At the last annual meeting Mr. HAINING was taken under the wing of the Union, as an itinerant in this long neglected Island; and he has laboured abundantly, in not less than twelve different towns and villages; some of them distant ten, fifteen, or even twenty miles from his residence. There are only two places in the Island in which he has not yet been able to preach, and he hopes shortly to visit them. He is in the habit of preaching five times in the week, besides the labours of the Sabbath. In his own congre. gation at Douglas, he has been more successful than in any former year, having been enabled to give himself wholly to the ministry. Among the places visited by Mr. HAINING he particularises the following: Union Mills, Kirk Onihan [Onchan ?] Ramsey, Ballaugh, and Castletown (the capital of the Island), in each of which, many who were living without God in the world, have attended the preaching of the Gospel, and have manifested a great desire to have it continued. Thus has the sum of £25 enabled a faithful minister to carry the glad tidings of great joy to hundreds who were perishing for lack of knowledge; and, with the continued assistance of the Union, he will not fail to preach among them the unsearchable riches of Christ.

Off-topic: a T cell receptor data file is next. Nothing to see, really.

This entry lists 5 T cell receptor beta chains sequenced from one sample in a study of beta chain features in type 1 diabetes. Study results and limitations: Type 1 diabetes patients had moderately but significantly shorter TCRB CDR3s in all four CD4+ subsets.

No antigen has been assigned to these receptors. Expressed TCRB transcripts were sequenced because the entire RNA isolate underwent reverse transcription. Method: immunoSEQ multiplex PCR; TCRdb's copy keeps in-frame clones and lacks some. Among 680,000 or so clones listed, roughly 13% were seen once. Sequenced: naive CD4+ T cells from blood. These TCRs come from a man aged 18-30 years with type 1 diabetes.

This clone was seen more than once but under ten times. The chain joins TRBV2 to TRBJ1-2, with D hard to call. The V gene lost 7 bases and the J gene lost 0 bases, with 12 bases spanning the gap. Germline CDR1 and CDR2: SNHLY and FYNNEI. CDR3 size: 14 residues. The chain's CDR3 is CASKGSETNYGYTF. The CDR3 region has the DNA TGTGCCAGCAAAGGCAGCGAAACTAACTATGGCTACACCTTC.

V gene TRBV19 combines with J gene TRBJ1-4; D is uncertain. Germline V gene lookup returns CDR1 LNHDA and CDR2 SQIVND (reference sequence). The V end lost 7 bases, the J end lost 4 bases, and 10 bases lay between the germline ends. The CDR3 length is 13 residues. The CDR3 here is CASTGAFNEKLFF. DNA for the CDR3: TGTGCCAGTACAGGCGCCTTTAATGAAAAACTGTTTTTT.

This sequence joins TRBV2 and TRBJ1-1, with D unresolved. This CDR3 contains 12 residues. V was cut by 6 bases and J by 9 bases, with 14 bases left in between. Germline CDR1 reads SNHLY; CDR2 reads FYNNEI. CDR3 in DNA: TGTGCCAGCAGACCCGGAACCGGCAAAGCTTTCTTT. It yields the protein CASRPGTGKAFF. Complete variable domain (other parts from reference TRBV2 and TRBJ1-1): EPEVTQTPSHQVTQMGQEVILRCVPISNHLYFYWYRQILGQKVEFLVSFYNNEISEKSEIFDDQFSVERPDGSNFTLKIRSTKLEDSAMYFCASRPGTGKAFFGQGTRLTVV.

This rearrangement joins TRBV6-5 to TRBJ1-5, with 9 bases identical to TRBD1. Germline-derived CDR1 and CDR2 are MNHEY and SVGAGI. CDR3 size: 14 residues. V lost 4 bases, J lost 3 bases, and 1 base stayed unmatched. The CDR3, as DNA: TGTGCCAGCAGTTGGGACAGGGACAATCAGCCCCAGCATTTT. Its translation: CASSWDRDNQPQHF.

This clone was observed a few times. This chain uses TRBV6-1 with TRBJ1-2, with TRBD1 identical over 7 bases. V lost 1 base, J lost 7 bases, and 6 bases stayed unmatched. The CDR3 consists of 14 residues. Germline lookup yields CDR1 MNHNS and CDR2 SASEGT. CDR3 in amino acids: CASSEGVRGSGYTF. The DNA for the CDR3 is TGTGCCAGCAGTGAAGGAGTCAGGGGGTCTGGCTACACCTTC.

Mention is made in the foregoing extract of Ramsey and Castletown, where Mr. Haining frequently preached. Congregational churches existed here for a short time, and at this point it will be convenient to give the few items of information about them which I have been able to obtain. As early as 1810, a church had been established at Ramsey, and the following is an account of the ordination of a minister to the pastorale on September 23rd of that year:-